Today we tour Florence.
Florence Travel Blog› entry 11 of 24 › view all entries
July 13, our first day in Florence. Our breakfast in the room was really generous, probably due to the fact that our hostess was an ex-pat American. We were able to use a lot of the breakfast goodies to supplement our lunches while there. We had arranged for reservations to the Accademia to see Michelangelo’s David, but we still had to wait in line for about 15 minutes. The line for those not having reservations, however, had more like a 1-2 hour wait.
David was simply spectacular. For Carol, it was a very emotional experience. She tried to sneak a pix (cameras were forbidden), but a camera polizia stopped her.
There were other Michelangelo sculptures in the Academia, as well as plaster models for sculptures that were in the town square. The talent displayed was awesome.
After the Accademia, we popped around the corner to the Museum of Precious Stones. I had thought I would be seeing lots of gems, but instead it was stonework. Lots of inlay pieces, from small pins to large tabletops. I run out of superlatives to describe the work. On the second floor there was an exhibit of the tools used to cut the stone, and several desks where the stonecutters worked.
Carol had found the car rental papers, and she had the hotel clerk call Hertz and explain that we would be glad to send a copy, but they didn’t want them. We were told that once we pay the bill, they can’t add any additional charges, so I guess we’re home free on the scratched hubcap.
We hit the il Centro alimentari for more lunch supplies and wine, then headed over to Plaza Santa Croce to tour the Scuola dei Cuoio, one of Florence’s leather schools.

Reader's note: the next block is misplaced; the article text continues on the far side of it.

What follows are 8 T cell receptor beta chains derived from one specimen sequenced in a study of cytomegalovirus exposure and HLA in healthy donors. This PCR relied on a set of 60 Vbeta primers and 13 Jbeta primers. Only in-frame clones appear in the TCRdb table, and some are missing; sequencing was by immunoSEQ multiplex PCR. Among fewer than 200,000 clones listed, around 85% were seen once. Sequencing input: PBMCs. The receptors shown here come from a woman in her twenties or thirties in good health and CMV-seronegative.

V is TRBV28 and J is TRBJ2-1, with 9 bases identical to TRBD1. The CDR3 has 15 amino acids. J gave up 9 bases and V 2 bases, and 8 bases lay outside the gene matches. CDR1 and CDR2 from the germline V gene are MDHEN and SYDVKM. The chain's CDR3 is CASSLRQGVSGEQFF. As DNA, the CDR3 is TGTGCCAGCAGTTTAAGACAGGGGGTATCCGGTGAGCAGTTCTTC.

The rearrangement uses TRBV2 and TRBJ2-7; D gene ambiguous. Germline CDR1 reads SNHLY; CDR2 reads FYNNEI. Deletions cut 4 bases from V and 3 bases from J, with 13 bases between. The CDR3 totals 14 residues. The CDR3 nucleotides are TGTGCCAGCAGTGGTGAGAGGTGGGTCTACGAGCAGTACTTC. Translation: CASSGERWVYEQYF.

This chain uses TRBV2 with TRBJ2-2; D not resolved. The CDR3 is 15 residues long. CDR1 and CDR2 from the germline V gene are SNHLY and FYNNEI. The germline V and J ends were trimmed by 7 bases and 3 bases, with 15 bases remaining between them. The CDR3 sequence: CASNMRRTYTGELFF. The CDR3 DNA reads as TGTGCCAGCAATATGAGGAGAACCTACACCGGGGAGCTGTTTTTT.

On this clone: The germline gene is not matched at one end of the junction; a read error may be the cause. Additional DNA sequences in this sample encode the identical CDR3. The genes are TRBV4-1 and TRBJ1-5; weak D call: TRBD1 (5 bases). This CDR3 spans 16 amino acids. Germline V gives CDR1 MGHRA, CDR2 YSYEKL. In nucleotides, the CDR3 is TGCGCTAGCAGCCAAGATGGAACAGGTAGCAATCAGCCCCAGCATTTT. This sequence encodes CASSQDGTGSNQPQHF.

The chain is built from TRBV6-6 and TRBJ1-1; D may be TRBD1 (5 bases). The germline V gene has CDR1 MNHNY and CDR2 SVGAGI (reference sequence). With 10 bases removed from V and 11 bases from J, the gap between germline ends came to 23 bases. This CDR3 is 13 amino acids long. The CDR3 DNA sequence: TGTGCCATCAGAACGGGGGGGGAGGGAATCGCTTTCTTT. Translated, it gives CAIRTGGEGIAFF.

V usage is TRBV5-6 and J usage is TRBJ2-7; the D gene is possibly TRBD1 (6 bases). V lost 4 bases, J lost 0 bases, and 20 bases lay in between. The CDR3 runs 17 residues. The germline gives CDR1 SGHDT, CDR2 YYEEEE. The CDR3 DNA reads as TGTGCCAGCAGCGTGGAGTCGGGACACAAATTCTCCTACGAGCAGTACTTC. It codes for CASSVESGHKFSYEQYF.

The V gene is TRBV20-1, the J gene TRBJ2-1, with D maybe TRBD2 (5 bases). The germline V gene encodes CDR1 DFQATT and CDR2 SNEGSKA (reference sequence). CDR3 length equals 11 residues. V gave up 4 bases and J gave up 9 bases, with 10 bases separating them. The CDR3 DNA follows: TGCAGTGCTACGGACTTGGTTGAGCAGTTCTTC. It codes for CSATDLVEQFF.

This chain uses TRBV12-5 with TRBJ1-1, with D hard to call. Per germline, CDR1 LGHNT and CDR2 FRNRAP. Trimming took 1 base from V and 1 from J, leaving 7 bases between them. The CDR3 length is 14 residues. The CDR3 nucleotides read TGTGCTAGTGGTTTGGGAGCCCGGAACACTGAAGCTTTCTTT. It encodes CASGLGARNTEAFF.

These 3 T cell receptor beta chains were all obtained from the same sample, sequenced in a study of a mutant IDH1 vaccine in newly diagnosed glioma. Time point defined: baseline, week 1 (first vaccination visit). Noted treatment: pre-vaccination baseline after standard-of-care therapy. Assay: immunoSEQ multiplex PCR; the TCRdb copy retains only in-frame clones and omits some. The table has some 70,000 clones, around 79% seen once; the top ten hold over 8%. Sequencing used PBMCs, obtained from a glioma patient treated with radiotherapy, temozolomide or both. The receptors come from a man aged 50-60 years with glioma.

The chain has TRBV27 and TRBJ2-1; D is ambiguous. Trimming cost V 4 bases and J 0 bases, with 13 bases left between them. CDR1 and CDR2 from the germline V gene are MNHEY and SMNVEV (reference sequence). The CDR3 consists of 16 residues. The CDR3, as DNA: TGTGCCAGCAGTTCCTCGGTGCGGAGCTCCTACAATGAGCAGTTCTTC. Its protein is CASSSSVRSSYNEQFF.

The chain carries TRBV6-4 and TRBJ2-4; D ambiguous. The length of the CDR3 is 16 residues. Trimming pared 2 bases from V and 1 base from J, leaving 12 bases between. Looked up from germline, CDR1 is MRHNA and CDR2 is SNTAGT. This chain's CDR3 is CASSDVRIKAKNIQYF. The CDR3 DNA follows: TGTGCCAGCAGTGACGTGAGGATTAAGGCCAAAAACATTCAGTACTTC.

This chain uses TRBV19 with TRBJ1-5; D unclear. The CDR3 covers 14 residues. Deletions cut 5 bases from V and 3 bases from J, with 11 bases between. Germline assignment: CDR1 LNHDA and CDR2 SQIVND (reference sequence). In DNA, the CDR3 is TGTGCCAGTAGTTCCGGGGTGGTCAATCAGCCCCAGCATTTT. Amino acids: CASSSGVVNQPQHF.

Then we went to the Palazzo Vecchio, where the actual sculptures of the plaster ones we saw at the Accademia were located. There was also a copy of David. The original David had at one time been in the Palazzo, but during a riot in 1873, one of David’s arms was broken, and the city fathers decided the sculpture was too valuable to leave out where it could be damaged, so they moved David inside.
Rather than go all the way back to the hotel before heading out for dinner, we strolled along the Arno, and of course, took photos.
We decided to have dinner at il Latini, a very popular restaurant that had only 2 seatings, at 7:30 and 9:30. We were told we had to get there by 7 to be assured a seat, so at 7 we were patiently waiting in front of the restaurant. We struck up a conversation with a couple who came by, Mike and Roz Feeney, and when we explained the restaurant situation, Mike whipped out his cell phone and made reservations for the four of us! So we dined with Mike and Roz from Malvern, Australia, who had bought a vacation home in Spoleto and had come to Florence for the day. At the table next to us were seated some young people from Colorado Springs. Small world.
We had a very enjoyable dinner, although I pigged out and was absolutely miserable by the time we got back to the hotel. Carol had ordered a veal chop, and it was at least 3” thick! At the end of the meal, the waiter came by with biscotti and a liqueur in which we dipped the biscotti (on the house, he said), then there came a sparkling wine, which was quite delightful, also on the house, he said! Time to go, the owner came by the table, and the waiter told him what each of us had, looked at the level of wine left in the huge bottle of Chianti on the table. Then the owner asked Mike something in Italian, which I’m guessing was something along the lines of, “Are all these ladies your wives?” To which Mike replied in Italian, which I’m guessing was something along the lines of, “No, just this one,” as he hugged Roz. Everyone laughed, the owner scribbled on the bill and plopped it down by Mike, Mike looked it over, and said something along the lines of “Cheap at twice the price.
The nights we were in Florence were cool, and with the ceiling fan to draw in the cool air from the open windows, we had no need of the air conditioning. Our mornings were heralded by a neighbor who lived in the building across the alley. He probably had been a smoker all of his 70+ years (we guessed he must have been that old), smoked at least 2 packs a day, and every morning he would “greet” us with his coughing, hacking, and spitting. Which went on for at least 15 minutes! It was absolutely disgusting! Sounded like he had consumption, or some such lung malady.